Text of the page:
Medication, while important for many, really shouldn’t be the end-all-be-all when it comes to treatment of postpartum mood disorders. I’m not a doctor, of course, but I’ve learned this lesson over and over throughout the journey of my own mental illness.
There are things I’ve discovered that each of us can do, on top of what we’re already doing with our doctors, to further our own treatment. I truly believe it’s just as important to be a vigilant advocate for our own mental health care, as it is to have good doctors.
“Self-care” is a word thrown around a lot. To me the word “self-care” means ways I can take care of myself to be a better woman, wife, and mother. Ways to put myself as a priority, to make myself feel good, less stressed or anxious, and more confident. Putting the oxygen mask on myself first before tending to others, so to speak.
I’ve talked to a lot of women who’ve fought PPD and mental illness in my own advocacy work and blogging about mental illness and suicide prevention. So the below tips are a compilation of my own ideas and others’ experience as well.
What can we do to actively participate in our own treatment?
Here are my top 10 suggestions (in no particular order, except the first one).
Without a doubt, the number one thing I can do to improve my mental health is get better sleep. It’s not always easy with a new or young baby, I know. Really I do. But it’s vital for our well-being. If that means asking a family member to come over and watch the baby while you take a nap, or asking your spouse to let you sleep in on a Saturday, then do it. They say “it takes a village” for a reason. You cannot do it all alone on little to no sleep.
#2 Healthy Eating.
Personally I’ve found limiting carbs and gluten to be a big help in decreasing my anxiety. Getting good protein, fresh fruits, and veggies too. It’s been a bit of trial and error with my diet to figure out what works best for me. But I encourage you to think about your own diet and how it might be affecting your mood.
I admit, I’m not personally good about this one. But I have so many friends who get a boost from walking/running, yoga, swimming, or dance. I also know that the motivation to get out and exercise can be practically non-existent when you’re in the midst of depression. So this one might be an option down the road a bit when you’re starting to feel more like yourself. But if you can manage it, exercise is a great help.
#4 Creative Outlets/Hobbies.
For me, during my postpartum depression and anxiety, making jewelry was my savior. Now it’s drawing and writing/blogging. I know it may seem strange, but finding ways to distract the mind and calm you can really help. Knitting, crocheting, reading, gardening, cooking, singing, taking care of animals, scrap-booking, photography; the list goes on and on. A friend actually just had knitting “prescribed” by her doctor for anxiety. I just love that.
Of course talk therapy with a doctor can be exceedingly beneficial, but so can talking to a friend. Even joining online support groups and “chatting” with those who get it, like the amazing Postpartum Progress community via our Facebook page or our , helps immensely. I say this all of the time: “Saying the words takes away their power.” Opening up to someone you trust and sharing your feelings and fears can absolutely help.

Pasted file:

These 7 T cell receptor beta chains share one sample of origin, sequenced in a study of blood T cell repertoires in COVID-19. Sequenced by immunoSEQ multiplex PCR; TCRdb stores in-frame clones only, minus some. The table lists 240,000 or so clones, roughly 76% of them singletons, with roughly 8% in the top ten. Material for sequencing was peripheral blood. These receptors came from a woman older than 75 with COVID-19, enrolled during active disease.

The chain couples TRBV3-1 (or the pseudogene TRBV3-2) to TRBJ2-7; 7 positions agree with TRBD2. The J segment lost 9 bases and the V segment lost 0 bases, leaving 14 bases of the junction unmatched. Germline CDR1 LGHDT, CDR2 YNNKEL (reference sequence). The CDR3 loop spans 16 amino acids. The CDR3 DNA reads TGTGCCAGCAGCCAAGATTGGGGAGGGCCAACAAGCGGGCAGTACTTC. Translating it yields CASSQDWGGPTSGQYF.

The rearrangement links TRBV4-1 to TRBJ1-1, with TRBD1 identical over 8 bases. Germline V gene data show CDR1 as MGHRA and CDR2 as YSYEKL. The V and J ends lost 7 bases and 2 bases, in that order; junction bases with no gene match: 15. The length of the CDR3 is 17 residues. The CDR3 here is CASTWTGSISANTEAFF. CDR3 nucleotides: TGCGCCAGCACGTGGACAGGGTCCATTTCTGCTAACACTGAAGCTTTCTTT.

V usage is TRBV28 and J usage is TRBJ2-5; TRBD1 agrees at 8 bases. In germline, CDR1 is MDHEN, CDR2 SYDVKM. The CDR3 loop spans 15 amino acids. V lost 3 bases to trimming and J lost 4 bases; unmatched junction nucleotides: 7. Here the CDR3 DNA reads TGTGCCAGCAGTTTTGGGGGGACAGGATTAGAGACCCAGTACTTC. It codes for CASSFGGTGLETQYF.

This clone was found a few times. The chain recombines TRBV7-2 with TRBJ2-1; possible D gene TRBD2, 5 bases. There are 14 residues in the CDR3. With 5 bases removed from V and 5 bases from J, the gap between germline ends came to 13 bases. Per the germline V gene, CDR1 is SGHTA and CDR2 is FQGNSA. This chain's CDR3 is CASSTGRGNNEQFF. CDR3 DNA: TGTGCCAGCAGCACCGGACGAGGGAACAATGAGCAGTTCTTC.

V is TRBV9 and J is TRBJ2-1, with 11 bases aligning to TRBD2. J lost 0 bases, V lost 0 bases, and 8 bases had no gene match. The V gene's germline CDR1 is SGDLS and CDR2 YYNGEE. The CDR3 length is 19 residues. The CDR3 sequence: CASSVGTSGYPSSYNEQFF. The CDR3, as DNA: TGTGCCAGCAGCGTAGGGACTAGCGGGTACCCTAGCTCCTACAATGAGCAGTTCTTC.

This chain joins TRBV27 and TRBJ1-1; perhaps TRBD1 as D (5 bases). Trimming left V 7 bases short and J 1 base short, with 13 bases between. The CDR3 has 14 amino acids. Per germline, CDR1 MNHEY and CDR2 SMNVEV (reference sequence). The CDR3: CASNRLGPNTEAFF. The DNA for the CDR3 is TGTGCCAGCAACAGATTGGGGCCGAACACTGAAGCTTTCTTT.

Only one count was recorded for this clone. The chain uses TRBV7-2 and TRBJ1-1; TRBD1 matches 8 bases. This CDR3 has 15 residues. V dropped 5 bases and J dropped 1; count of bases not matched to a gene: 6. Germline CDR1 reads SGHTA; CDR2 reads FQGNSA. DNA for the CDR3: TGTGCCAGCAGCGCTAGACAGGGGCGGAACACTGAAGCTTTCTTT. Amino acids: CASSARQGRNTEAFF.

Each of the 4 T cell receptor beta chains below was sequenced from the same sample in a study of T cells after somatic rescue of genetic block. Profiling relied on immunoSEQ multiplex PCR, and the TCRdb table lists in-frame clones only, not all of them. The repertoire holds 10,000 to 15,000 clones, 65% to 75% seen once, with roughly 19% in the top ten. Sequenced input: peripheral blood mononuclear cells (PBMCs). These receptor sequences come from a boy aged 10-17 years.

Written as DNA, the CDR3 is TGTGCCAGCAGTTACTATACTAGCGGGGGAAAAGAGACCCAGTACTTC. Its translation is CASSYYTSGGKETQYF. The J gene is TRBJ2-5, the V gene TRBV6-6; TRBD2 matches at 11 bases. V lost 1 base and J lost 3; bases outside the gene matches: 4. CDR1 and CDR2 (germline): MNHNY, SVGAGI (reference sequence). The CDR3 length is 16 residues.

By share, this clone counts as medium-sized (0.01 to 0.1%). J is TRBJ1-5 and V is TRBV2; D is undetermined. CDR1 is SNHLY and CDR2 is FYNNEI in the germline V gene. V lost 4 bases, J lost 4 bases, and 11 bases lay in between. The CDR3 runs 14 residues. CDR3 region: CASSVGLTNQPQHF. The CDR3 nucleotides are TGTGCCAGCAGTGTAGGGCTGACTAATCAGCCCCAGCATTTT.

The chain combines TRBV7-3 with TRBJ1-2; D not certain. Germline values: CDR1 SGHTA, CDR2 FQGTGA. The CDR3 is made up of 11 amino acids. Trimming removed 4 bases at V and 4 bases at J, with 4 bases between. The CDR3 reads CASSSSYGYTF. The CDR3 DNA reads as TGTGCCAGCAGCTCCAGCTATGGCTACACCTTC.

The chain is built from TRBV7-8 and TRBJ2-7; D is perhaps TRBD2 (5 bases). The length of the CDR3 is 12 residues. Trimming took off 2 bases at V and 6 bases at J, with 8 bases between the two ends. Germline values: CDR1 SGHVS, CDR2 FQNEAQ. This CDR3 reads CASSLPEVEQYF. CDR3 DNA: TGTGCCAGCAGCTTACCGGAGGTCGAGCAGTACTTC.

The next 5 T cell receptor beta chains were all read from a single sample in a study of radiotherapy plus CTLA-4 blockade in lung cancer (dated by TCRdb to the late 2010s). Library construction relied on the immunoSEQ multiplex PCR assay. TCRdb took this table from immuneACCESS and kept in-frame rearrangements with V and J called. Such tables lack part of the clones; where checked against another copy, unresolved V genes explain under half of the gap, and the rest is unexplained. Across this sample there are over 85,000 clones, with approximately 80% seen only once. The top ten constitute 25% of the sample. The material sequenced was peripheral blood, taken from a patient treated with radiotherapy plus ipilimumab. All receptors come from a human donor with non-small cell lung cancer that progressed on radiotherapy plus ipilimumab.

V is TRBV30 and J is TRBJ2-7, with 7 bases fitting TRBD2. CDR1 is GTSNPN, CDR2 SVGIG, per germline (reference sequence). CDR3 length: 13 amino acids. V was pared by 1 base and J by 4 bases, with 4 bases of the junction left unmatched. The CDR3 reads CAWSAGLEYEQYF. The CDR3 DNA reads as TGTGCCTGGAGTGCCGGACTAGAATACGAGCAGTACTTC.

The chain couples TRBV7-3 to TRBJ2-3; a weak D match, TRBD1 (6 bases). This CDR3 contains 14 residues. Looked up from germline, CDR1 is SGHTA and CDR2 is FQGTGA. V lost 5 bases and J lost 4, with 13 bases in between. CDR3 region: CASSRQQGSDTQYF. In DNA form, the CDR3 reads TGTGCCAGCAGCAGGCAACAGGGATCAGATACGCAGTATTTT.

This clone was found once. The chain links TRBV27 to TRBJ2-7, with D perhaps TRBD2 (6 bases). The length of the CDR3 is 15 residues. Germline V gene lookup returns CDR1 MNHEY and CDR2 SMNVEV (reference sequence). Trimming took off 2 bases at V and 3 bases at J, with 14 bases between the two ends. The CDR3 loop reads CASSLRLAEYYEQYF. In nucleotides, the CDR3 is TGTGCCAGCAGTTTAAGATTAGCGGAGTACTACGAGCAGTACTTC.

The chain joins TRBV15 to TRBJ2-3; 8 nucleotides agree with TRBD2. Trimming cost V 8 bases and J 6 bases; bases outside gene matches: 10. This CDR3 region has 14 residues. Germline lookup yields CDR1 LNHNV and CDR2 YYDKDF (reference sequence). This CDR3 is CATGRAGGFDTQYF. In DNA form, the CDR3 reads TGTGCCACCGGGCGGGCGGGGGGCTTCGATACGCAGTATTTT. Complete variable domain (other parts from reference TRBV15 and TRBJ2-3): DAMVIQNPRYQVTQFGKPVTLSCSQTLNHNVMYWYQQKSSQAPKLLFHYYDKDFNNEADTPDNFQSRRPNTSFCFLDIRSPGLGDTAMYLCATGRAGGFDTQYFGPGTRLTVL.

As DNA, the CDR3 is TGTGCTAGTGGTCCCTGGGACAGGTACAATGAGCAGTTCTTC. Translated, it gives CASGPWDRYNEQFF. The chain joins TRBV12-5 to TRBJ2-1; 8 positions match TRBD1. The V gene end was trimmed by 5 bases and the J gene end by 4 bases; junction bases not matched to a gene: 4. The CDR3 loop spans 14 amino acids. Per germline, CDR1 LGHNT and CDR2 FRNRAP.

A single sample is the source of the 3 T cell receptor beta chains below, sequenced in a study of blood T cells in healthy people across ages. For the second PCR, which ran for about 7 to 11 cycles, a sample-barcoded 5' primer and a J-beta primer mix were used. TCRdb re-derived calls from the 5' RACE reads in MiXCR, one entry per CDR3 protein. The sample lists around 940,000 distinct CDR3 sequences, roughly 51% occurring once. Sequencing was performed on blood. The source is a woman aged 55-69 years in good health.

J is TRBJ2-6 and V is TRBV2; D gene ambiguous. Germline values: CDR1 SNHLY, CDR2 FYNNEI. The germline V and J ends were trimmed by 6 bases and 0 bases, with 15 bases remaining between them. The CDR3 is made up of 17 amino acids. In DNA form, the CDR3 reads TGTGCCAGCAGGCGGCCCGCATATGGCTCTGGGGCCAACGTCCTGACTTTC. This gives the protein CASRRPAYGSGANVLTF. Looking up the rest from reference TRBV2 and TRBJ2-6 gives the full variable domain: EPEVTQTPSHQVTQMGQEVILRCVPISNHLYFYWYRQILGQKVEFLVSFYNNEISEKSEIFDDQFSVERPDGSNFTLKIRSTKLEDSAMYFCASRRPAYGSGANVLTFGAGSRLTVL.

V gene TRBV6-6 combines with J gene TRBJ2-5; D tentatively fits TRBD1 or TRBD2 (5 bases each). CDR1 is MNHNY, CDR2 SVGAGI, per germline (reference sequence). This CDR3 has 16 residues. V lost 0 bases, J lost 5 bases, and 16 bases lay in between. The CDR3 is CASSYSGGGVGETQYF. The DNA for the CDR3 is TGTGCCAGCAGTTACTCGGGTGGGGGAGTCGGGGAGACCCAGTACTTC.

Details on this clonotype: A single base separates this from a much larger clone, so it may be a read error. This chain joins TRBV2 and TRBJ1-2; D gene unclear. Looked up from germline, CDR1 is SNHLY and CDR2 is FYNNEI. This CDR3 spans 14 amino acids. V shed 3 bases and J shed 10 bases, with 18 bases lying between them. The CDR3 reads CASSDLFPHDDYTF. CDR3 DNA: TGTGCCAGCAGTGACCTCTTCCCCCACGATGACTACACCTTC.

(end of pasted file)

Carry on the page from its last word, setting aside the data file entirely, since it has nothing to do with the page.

From vitamins to minerals to herbs, there are a lot of things that might help you. It’s best to work with your doctor or naturopath to come up with what’s right for you. Things like Vitamin D or Magnesium deficiency can contribute to low energy and depression for example. St. John’s Wort has on occasion helped my anxiety. A friend of mine uses a tincture of herbs prescribed by her naturopath that has practically eliminated her chronic anxiety. Supplements are certainly worth a look.
#7 A Hot Bath or Shower.
I know new moms don’t always feel like they have time to shower. I certainly didn’t on many days. It’s a simple thing, but taking a nice hot bath or shower goes a long way to helping you feel human again. It’s very relaxing, especially if you can find someone to watch the baby while you do it. I’m not talking about a 60-second-wash-down with baby in the bouncer, but a really fabulous hot, steaming, non-stressful shower.
#8 Avoiding Triggers/Negative Experiences.
Discussions on social media or negative news events can be big triggers for someone with PPD. It’s really important to increase the positive and decrease the negative, and be kind to ourselves when the news starts to affect us. It’s okay not to listen to it, to . It’s okay to step away from the computer or TV news for a bit.
#9 Physical Relaxation.
Examples include massage, chiropractic, acupuncture, even a facial. Oh, such a great forms of self-care! And you SO deserve it.
#10 Alternative Mental Health Treatments.
There are many alternative therapies that you can discuss with your doctor. I’ve actually used hypnotherapy in the past to great affect after a trauma. Others I know have done a therapy called Eye Movement Desensitization and Reprocessing (EMDR) (which isn’t actually an alternative treatment but a recommended psychotherapy technique used to treat postpartum depression and PTSD) that was helpful to them. Meditation and mindfulness therapy are other examples. I don’t know all of the options, but it’s worth asking your doctor if an alternative treatment may be right for you.
What do you think of these ideas? Do you have any other suggestions? Would love to hear if something has worked for you. You never know who might benefit from your experiences.